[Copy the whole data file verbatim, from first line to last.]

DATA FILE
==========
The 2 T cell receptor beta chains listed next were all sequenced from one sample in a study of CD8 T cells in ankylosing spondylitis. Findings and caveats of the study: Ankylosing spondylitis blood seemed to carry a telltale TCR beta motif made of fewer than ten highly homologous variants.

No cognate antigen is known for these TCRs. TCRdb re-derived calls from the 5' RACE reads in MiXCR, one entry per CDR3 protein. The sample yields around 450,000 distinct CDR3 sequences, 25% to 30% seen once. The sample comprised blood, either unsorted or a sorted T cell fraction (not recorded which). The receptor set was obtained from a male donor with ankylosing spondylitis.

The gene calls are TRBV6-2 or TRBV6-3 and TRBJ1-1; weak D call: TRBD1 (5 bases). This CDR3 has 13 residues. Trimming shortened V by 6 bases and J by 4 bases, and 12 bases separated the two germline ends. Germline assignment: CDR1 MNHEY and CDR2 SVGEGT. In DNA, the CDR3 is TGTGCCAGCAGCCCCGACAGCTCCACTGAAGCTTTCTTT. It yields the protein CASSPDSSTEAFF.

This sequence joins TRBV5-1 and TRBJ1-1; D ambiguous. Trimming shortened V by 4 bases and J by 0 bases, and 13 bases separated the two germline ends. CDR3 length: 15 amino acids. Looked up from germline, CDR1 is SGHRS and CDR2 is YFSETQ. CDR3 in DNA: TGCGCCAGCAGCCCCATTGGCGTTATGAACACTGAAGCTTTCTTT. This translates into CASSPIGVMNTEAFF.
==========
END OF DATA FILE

The 2 T cell receptor beta chains listed next were all sequenced from one sample in a study of CD8 T cells in ankylosing spondylitis. Findings and caveats of the study: Ankylosing spondylitis blood seemed to carry a telltale TCR beta motif made of fewer than ten highly homologous variants.

No cognate antigen is known for these TCRs. TCRdb re-derived calls from the 5' RACE reads in MiXCR, one entry per CDR3 protein. The sample yields around 450,000 distinct CDR3 sequences, 25% to 30% seen once. The sample comprised blood, either unsorted or a sorted T cell fraction (not recorded which). The receptor set was obtained from a male donor with ankylosing spondylitis.

The gene calls are TRBV6-2 or TRBV6-3 and TRBJ1-1; weak D call: TRBD1 (5 bases). This CDR3 has 13 residues. Trimming shortened V by 6 bases and J by 4 bases, and 12 bases separated the two germline ends. Germline assignment: CDR1 MNHEY and CDR2 SVGEGT. In DNA, the CDR3 is TGTGCCAGCAGCCCCGACAGCTCCACTGAAGCTTTCTTT. It yields the protein CASSPDSSTEAFF.

This sequence joins TRBV5-1 and TRBJ1-1; D ambiguous. Trimming shortened V by 4 bases and J by 0 bases, and 13 bases separated the two germline ends. CDR3 length: 15 amino acids. Looked up from germline, CDR1 is SGHRS and CDR2 is YFSETQ. CDR3 in DNA: TGCGCCAGCAGCCCCATTGGCGTTATGAACACTGAAGCTTTCTTT. This translates into CASSPIGVMNTEAFF.